It is the creativity of the human imagination that both excels and dissipates. But for it, we would not have the advances attained; but because of it, despair and angst presides and dominates.
Other species grapple with the present existential circumstances directed by one’s appetitive nature bundled up by needs and current desires. Human beings, while embodied by those same animalistic sensations, nevertheless can transcend them for momentary respites of creative endeavors, and engage in constructive, intellectual activities and engagements surpassing the mere needs of present wants and desires.
But that same projection into the future — of what can be achieved, of planning for it, anticipating it — can also rob us of the present pleasure by anticipating that which may never occur, and present a current state of grief that can lead to despair and anxieties needlessly overwhelming despite every logical analysis that the future anticipatory grief may never come to the reality of a person’s present circumstances.
Put in more plain terms, we often worry about things that never come to fruition, but in doing so, we fail to appreciate the pleasurable moments that stand before our very eyes. Chronic medical conditions tend to do that — of increasing the level of worry for one’s future, one’s ability to sustain that which we have achieved in the past, etc. Worry, grief, despair and an overwhelming sense of angst and anxiety; these are the ingredients of an anticipatory grief that leads to uncontrollable despair.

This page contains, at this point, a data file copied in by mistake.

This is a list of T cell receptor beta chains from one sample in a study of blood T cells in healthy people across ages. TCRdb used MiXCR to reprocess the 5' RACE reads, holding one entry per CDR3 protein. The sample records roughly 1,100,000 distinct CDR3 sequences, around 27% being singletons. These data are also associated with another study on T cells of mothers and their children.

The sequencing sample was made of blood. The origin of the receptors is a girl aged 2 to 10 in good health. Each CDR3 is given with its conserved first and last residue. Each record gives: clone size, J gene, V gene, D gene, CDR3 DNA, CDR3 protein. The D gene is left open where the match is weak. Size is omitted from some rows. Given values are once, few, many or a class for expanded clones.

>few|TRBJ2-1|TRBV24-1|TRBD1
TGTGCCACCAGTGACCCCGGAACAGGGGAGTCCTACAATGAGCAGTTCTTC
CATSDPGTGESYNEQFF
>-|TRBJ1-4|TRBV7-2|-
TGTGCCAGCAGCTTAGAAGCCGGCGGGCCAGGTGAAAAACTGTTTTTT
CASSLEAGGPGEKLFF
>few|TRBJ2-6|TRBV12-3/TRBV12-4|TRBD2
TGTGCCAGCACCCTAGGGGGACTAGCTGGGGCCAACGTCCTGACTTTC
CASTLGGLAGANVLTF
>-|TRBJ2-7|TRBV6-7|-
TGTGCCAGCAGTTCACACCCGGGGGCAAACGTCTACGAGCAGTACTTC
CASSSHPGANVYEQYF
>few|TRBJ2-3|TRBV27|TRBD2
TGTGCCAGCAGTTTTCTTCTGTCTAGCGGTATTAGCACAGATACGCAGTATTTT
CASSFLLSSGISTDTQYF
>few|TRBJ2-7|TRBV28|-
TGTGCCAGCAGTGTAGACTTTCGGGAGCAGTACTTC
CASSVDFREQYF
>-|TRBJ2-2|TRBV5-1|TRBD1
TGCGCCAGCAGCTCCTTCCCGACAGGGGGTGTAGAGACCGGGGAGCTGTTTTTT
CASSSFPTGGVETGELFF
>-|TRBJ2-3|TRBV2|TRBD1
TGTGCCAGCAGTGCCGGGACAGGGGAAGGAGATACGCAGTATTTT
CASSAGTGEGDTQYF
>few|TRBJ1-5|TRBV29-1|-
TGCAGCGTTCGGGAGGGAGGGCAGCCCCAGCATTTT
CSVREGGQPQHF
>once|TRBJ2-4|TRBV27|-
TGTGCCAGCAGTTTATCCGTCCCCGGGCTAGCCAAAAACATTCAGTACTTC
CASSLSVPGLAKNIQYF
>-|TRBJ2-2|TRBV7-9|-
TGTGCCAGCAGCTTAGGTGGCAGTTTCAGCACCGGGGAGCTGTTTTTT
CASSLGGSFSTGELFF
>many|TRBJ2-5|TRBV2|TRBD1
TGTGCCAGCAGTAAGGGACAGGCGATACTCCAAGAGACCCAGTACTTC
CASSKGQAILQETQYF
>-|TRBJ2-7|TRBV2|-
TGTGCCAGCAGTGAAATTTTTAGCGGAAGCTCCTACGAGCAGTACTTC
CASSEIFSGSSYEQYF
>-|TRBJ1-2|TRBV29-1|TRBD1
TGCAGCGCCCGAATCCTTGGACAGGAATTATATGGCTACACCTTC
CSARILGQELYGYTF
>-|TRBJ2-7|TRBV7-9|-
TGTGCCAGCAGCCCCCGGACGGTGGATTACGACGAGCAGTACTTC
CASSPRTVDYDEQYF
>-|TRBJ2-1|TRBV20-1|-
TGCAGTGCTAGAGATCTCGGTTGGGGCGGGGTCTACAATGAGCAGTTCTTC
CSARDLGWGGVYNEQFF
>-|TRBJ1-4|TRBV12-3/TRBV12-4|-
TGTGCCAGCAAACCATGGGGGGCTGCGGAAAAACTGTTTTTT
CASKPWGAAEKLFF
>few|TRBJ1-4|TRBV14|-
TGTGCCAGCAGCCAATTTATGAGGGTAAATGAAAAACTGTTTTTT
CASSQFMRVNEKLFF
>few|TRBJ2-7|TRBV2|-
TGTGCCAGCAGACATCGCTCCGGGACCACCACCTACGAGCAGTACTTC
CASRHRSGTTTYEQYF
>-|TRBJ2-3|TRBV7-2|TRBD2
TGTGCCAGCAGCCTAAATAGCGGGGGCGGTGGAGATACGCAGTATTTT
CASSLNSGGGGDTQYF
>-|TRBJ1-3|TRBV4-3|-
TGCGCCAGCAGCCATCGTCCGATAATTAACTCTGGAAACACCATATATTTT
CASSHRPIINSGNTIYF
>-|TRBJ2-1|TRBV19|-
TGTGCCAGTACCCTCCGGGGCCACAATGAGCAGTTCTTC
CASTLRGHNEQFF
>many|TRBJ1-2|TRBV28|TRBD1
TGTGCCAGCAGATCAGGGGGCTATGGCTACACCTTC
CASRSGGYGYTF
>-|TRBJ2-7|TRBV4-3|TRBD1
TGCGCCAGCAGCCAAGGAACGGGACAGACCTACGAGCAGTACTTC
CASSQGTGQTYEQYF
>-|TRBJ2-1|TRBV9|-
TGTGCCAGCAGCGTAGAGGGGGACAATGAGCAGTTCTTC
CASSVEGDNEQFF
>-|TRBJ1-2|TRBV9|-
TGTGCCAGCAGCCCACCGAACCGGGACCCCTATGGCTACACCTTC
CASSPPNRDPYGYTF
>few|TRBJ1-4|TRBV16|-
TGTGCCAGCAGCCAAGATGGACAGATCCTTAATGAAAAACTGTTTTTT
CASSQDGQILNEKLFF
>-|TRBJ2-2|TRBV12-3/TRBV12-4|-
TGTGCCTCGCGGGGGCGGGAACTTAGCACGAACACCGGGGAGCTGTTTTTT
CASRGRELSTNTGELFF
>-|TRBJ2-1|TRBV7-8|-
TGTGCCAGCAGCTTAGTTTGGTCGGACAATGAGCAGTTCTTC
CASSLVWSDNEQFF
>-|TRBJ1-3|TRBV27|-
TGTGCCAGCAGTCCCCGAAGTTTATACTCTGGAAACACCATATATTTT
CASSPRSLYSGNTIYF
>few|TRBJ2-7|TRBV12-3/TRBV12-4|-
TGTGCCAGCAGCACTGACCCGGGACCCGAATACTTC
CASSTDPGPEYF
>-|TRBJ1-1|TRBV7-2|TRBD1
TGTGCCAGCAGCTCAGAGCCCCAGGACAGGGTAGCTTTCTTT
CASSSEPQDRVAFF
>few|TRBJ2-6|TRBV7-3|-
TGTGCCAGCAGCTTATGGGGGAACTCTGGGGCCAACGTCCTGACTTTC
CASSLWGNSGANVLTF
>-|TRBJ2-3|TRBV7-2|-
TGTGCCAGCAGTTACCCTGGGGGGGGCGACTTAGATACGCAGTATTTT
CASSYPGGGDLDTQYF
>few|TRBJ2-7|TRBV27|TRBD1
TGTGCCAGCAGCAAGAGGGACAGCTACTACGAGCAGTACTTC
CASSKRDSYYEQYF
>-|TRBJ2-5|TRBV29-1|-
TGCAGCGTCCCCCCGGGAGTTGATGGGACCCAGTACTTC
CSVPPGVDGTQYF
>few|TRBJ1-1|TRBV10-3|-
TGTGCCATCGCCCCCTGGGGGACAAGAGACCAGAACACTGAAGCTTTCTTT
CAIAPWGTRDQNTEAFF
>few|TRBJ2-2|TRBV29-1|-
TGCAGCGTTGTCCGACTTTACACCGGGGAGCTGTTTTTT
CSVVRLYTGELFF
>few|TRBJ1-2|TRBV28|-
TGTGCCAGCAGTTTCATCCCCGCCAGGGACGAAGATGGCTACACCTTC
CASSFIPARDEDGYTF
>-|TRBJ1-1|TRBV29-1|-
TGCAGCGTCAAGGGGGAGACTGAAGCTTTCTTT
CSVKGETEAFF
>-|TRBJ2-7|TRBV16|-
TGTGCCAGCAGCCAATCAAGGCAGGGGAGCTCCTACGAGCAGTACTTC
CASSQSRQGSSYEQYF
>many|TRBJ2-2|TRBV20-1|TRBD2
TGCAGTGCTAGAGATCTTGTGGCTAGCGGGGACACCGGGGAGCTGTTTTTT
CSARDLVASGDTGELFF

For Federal employees and U.S. Postal workers who suffer from a medical condition, where the medical condition begins to prevent the Federal or Postal worker from performing one or more of the essential elements of one’s Federal or Postal job, there comes a point where it becomes clear that one cannot sustain the current environment and circumstances; where there arises an inconsistency between one’s positional duties and the ongoing medical conditions being suffered.
When that point of clarity is seen, then that is the time to begin preparing, formulating and filing an effective Federal Disability Retirement application, to be submitted to the U.S. Office of Personnel Management, whether the Federal or Postal employee is under FERS, CSRS or CSRS Offset.
Instead of engaging in future anticipatory grief, it is best to consult with an experienced attorney who can allay some of those unfounded fears, and begin to guide you through the great morass of the administrative process called “Federal Disability Retirement Law”.
Robert R. McGill, Esquire